Longtime SCC instructor left impact on students, faculty

Dr. Jim Isemann, a history professor at Southeast Community College for more than 20 years, died Aug. 11 after a lengthy battle with brain cancer. Isemann impacted many students and staff over his long tenure at the College.

“As a non-traditional student at Southeast Community College, he was my professor in my very first college class,” said former student Stephanie Matejka. “I took every single one of his history classes as my electives. He took great care with each and every one of his students. His classes were packed with information and perspective.”

Arts & Sciences Dean Dr. Carolee Ritter echoed those sentiments and said he also had an impact on many middle and high school students over the years as he helped coordinate the National History Day competition. He also was well-respected by his colleagues as he was elected president of the Lincoln Campus Faculty Association.

“Jim was one of those people whose face lit up every time he entered the room,” Ritter said. “He made people feel like he was happy to see them. Collegial, friendly and warm, Jim always showed a genuine interest in those around him.”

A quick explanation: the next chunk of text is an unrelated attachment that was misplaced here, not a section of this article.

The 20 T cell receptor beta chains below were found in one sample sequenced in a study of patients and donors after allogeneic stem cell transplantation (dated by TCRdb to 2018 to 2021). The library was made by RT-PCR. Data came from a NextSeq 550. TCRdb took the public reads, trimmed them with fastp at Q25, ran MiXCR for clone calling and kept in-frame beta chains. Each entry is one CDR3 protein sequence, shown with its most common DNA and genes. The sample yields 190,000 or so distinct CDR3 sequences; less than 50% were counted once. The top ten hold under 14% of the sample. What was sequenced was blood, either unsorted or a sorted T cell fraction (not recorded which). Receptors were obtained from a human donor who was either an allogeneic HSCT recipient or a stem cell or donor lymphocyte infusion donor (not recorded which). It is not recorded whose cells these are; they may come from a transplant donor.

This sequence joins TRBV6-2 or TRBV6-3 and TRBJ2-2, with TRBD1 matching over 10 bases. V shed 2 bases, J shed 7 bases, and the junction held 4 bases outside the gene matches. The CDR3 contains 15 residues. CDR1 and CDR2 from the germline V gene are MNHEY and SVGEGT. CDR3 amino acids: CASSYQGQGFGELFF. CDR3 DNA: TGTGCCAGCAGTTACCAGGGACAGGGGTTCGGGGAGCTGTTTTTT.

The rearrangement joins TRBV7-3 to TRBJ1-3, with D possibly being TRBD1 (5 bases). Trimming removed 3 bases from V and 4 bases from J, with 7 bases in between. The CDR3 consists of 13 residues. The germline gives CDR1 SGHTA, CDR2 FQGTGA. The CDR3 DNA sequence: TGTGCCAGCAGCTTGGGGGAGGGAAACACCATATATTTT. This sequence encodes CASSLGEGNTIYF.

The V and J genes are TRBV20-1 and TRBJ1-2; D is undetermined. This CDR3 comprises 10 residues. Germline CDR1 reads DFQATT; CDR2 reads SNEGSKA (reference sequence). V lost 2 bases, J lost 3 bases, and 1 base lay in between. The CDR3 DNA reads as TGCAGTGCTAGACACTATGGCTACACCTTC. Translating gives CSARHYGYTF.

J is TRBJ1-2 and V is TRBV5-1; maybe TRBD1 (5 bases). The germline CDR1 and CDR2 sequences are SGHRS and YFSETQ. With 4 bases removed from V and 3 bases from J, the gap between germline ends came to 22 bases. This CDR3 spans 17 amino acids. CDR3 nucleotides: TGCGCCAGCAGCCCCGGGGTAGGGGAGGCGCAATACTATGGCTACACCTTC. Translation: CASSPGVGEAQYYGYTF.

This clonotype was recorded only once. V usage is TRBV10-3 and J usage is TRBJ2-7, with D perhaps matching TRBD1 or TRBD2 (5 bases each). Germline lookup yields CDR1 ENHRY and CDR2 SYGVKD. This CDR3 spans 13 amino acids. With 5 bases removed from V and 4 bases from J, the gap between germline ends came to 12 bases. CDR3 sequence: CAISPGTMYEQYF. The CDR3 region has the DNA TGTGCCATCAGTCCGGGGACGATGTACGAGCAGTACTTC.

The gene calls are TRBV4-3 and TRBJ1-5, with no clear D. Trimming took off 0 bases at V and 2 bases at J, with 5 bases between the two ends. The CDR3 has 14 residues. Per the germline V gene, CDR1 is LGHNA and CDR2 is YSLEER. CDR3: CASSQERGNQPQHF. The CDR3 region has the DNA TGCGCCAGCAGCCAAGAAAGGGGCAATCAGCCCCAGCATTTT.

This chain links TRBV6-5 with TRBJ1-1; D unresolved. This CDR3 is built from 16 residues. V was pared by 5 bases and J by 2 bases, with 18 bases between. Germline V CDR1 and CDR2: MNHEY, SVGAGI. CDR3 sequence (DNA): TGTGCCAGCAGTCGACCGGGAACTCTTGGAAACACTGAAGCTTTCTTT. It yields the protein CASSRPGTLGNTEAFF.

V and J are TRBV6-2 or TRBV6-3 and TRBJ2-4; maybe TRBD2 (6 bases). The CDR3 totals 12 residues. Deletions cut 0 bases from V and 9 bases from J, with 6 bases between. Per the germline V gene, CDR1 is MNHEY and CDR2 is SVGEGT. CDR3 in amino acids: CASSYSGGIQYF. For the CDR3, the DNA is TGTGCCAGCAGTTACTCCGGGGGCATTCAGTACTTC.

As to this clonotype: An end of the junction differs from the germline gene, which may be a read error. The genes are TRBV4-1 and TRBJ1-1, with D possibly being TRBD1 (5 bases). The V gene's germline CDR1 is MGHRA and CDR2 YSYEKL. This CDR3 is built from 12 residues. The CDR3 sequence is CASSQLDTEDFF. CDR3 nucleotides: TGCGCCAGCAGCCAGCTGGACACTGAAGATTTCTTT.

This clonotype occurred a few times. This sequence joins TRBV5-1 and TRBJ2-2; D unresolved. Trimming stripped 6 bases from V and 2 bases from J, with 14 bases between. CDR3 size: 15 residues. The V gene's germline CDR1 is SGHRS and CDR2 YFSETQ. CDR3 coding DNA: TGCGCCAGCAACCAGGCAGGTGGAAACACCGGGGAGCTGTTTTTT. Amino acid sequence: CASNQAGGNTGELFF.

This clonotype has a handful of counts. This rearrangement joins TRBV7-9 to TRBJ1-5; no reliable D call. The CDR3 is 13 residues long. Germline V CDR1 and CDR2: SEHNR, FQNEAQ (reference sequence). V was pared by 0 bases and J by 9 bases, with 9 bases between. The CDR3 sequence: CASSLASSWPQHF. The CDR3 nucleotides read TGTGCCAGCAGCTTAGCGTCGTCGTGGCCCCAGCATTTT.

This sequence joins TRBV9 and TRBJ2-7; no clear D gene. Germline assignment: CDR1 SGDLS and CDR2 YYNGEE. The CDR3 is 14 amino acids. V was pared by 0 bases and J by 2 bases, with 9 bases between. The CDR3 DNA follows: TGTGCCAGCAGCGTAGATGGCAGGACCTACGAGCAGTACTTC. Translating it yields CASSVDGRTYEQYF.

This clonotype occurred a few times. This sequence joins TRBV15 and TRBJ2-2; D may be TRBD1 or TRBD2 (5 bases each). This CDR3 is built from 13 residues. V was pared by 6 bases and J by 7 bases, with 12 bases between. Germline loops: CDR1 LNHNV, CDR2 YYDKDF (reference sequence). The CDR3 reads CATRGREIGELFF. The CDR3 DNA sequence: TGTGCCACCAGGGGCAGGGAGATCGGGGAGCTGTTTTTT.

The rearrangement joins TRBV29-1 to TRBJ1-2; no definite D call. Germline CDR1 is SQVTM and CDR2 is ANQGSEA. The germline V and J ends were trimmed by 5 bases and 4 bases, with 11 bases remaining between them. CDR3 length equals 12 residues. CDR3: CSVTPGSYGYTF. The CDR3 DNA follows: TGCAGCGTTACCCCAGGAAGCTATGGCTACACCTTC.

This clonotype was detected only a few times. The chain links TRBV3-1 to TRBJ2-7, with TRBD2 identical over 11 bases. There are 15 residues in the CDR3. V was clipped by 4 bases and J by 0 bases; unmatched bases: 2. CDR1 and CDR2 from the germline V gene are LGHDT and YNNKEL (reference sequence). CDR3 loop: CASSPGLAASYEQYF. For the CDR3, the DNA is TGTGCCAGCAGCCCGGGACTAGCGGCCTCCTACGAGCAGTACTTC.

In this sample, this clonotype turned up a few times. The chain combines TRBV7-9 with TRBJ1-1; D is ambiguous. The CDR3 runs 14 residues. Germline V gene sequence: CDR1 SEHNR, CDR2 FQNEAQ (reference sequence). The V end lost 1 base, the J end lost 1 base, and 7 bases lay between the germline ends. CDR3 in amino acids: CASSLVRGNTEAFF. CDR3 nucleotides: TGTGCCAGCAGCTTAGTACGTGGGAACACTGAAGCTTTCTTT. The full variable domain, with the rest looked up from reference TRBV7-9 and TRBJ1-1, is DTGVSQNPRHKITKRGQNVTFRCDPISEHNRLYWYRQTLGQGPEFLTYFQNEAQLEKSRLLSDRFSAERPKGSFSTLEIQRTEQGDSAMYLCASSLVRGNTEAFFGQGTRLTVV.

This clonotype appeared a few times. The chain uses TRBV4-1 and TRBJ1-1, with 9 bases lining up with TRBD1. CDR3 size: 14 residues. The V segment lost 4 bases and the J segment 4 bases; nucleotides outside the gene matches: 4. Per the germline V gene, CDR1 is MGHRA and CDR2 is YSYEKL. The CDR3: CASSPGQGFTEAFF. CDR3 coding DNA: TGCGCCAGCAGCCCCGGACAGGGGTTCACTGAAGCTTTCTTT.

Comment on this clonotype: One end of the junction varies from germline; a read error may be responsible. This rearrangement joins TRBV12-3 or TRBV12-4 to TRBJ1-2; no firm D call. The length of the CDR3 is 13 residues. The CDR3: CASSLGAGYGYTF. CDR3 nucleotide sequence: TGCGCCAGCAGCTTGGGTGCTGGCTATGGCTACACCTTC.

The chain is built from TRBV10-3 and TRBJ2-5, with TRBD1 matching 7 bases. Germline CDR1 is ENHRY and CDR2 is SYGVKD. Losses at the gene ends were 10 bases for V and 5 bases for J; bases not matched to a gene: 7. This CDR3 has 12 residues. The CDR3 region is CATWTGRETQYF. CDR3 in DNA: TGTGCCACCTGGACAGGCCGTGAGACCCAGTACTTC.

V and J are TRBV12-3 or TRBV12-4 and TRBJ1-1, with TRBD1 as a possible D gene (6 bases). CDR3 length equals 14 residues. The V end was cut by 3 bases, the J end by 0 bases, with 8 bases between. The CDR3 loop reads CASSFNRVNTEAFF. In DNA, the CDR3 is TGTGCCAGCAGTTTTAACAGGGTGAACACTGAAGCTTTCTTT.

“Jim loved to engage with students and faculty and staff,” added fellow faculty member, Bob Zetocha. “In 2007-2008, he and I started pick-up basketball games after our classes on late Wednesday afternoons at the SCC gym. It was a great opportunity to connect with students.”  

Isemann was married to fellow SCC instructor Nikki Isemann. The two met in high school in St. Charles, Missouri, and were together for 36 years. Jim also leaves behind two adult daughters, Heidi and Ellie.

“I’m forever grateful for Jim and Nikki’s encouragement,” Matejka added. “I’m not sure I would have had the confidence to pursue more higher education without them.”

The family is requesting that memorial donations be made to either the SCC Global Education Scholarship in support of the SCC Study Abroad program at, or the Rosenbaum GBM Research Fund which supports innovative solutions specifically for glioblastoma multiforme (GBM), the most aggressive type of brain tumor


Andrea Gallagher
Communications Specialist